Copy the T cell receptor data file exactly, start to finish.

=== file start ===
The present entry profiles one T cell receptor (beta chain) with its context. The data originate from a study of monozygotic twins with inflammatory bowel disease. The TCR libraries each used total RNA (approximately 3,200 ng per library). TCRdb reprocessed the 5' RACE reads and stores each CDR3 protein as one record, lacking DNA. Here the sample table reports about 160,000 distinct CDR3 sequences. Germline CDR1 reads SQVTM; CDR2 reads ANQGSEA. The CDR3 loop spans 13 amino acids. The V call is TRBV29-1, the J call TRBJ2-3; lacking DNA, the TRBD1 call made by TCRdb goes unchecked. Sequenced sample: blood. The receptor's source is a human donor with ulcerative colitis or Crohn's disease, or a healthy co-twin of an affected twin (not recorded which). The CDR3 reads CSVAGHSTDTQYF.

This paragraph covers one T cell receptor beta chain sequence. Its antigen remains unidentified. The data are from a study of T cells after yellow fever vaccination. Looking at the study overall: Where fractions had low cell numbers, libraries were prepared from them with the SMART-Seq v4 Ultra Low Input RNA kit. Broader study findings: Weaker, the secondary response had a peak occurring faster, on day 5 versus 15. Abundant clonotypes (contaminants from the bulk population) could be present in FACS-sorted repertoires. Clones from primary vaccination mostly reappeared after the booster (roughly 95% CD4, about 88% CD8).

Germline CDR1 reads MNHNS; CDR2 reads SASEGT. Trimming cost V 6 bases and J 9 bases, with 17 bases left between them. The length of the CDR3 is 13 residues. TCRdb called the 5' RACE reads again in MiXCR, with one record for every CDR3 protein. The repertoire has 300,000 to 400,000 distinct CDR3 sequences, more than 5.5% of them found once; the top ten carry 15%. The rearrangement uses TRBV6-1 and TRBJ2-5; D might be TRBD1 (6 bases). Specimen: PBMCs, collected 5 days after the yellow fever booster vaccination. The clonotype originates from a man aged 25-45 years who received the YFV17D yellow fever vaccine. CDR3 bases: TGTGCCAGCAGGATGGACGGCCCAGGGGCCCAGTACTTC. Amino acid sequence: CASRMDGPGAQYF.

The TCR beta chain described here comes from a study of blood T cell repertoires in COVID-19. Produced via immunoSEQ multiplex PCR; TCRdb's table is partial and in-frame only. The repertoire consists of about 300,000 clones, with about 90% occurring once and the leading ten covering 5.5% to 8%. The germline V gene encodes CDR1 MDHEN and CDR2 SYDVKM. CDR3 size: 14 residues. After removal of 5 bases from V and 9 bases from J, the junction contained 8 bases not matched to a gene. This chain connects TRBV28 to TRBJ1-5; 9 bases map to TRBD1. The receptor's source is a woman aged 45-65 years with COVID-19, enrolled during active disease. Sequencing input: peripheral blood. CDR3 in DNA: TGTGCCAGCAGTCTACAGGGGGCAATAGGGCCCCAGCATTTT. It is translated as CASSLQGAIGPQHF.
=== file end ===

The present entry profiles one T cell receptor (beta chain) with its context. The data originate from a study of monozygotic twins with inflammatory bowel disease. The TCR libraries each used total RNA (approximately 3,200 ng per library). TCRdb reprocessed the 5' RACE reads and stores each CDR3 protein as one record, lacking DNA. Here the sample table reports about 160,000 distinct CDR3 sequences. Germline CDR1 reads SQVTM; CDR2 reads ANQGSEA. The CDR3 loop spans 13 amino acids. The V call is TRBV29-1, the J call TRBJ2-3; lacking DNA, the TRBD1 call made by TCRdb goes unchecked. Sequenced sample: blood. The receptor's source is a human donor with ulcerative colitis or Crohn's disease, or a healthy co-twin of an affected twin (not recorded which). The CDR3 reads CSVAGHSTDTQYF.

This paragraph covers one T cell receptor beta chain sequence. Its antigen remains unidentified. The data are from a study of T cells after yellow fever vaccination. Looking at the study overall: Where fractions had low cell numbers, libraries were prepared from them with the SMART-Seq v4 Ultra Low Input RNA kit. Broader study findings: Weaker, the secondary response had a peak occurring faster, on day 5 versus 15. Abundant clonotypes (contaminants from the bulk population) could be present in FACS-sorted repertoires. Clones from primary vaccination mostly reappeared after the booster (roughly 95% CD4, about 88% CD8).

Germline CDR1 reads MNHNS; CDR2 reads SASEGT. Trimming cost V 6 bases and J 9 bases, with 17 bases left between them. The length of the CDR3 is 13 residues. TCRdb called the 5' RACE reads again in MiXCR, with one record for every CDR3 protein. The repertoire has 300,000 to 400,000 distinct CDR3 sequences, more than 5.5% of them found once; the top ten carry 15%. The rearrangement uses TRBV6-1 and TRBJ2-5; D might be TRBD1 (6 bases). Specimen: PBMCs, collected 5 days after the yellow fever booster vaccination. The clonotype originates from a man aged 25-45 years who received the YFV17D yellow fever vaccine. CDR3 bases: TGTGCCAGCAGGATGGACGGCCCAGGGGCCCAGTACTTC. Amino acid sequence: CASRMDGPGAQYF.

The TCR beta chain described here comes from a study of blood T cell repertoires in COVID-19. Produced via immunoSEQ multiplex PCR; TCRdb's table is partial and in-frame only. The repertoire consists of about 300,000 clones, with about 90% occurring once and the leading ten covering 5.5% to 8%. The germline V gene encodes CDR1 MDHEN and CDR2 SYDVKM. CDR3 size: 14 residues. After removal of 5 bases from V and 9 bases from J, the junction contained 8 bases not matched to a gene. This chain connects TRBV28 to TRBJ1-5; 9 bases map to TRBD1. The receptor's source is a woman aged 45-65 years with COVID-19, enrolled during active disease. Sequencing input: peripheral blood. CDR3 in DNA: TGTGCCAGCAGTCTACAGGGGGCAATAGGGCCCCAGCATTTT. It is translated as CASSLQGAIGPQHF.